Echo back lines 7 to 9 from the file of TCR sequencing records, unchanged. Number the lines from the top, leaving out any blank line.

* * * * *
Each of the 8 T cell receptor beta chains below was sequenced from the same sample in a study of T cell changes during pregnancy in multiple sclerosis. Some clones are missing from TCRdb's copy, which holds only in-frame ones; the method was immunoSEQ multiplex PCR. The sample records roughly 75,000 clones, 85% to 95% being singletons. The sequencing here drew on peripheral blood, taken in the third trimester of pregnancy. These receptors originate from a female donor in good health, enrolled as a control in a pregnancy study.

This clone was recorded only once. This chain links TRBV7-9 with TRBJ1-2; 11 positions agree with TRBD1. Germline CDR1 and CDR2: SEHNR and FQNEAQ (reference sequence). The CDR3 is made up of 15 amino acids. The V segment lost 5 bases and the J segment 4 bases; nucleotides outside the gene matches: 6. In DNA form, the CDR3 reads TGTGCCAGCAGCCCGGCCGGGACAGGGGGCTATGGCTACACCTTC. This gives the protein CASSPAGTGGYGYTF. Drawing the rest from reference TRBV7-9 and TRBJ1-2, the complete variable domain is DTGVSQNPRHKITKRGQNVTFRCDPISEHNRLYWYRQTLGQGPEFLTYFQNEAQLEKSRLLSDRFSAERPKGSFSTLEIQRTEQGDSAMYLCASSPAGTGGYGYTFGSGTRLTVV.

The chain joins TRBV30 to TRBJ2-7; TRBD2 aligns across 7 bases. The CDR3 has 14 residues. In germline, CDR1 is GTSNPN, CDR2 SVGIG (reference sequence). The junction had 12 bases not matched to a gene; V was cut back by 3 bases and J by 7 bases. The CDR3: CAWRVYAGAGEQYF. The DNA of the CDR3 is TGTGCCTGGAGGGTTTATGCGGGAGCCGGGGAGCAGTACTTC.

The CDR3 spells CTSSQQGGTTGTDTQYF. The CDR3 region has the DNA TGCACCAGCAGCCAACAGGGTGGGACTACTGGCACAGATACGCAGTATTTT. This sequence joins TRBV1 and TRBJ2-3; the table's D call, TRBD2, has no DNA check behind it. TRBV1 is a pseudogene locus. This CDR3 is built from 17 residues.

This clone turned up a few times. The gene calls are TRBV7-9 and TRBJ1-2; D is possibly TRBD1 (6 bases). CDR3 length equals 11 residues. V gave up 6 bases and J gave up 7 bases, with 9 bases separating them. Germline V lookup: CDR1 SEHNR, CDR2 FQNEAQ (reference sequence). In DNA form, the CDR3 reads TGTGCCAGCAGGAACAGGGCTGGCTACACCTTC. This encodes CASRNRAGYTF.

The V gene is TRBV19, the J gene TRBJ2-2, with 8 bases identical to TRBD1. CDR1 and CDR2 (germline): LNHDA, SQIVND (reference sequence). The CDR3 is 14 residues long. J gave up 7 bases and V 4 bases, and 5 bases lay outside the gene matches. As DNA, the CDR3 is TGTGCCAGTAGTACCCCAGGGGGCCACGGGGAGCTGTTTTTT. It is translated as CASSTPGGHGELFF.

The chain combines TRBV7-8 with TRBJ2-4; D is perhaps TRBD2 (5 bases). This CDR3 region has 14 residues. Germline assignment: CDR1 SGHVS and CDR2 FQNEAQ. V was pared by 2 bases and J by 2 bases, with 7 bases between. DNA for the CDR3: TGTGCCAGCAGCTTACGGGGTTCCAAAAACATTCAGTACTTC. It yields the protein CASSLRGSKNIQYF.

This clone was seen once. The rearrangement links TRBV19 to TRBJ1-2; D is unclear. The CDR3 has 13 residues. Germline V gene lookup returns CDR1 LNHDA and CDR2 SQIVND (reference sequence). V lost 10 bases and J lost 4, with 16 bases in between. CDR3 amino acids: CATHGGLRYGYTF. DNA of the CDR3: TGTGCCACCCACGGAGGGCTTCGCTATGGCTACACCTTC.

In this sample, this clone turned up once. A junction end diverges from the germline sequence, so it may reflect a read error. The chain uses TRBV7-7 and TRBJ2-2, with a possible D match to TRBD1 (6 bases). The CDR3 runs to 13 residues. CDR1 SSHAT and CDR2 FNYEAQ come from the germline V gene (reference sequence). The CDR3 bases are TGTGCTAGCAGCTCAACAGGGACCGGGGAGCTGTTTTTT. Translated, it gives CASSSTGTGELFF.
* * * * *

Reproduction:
The chain combines TRBV7-8 with TRBJ2-4; D is perhaps TRBD2 (5 bases). This CDR3 region has 14 residues. Germline assignment: CDR1 SGHVS and CDR2 FQNEAQ. V was pared by 2 bases and J by 2 bases, with 7 bases between. DNA for the CDR3: TGTGCCAGCAGCTTACGGGGTTCCAAAAACATTCAGTACTTC. It yields the protein CASSLRGSKNIQYF.

This clone was seen once. The rearrangement links TRBV19 to TRBJ1-2; D is unclear. The CDR3 has 13 residues. Germline V gene lookup returns CDR1 LNHDA and CDR2 SQIVND (reference sequence). V lost 10 bases and J lost 4, with 16 bases in between. CDR3 amino acids: CATHGGLRYGYTF. DNA of the CDR3: TGTGCCACCCACGGAGGGCTTCGCTATGGCTACACCTTC.

In this sample, this clone turned up once. A junction end diverges from the germline sequence, so it may reflect a read error. The chain uses TRBV7-7 and TRBJ2-2, with a possible D match to TRBD1 (6 bases). The CDR3 runs to 13 residues. CDR1 SSHAT and CDR2 FNYEAQ come from the germline V gene (reference sequence). The CDR3 bases are TGTGCTAGCAGCTCAACAGGGACCGGGGAGCTGTTTTTT. Translated, it gives CASSSTGTGELFF.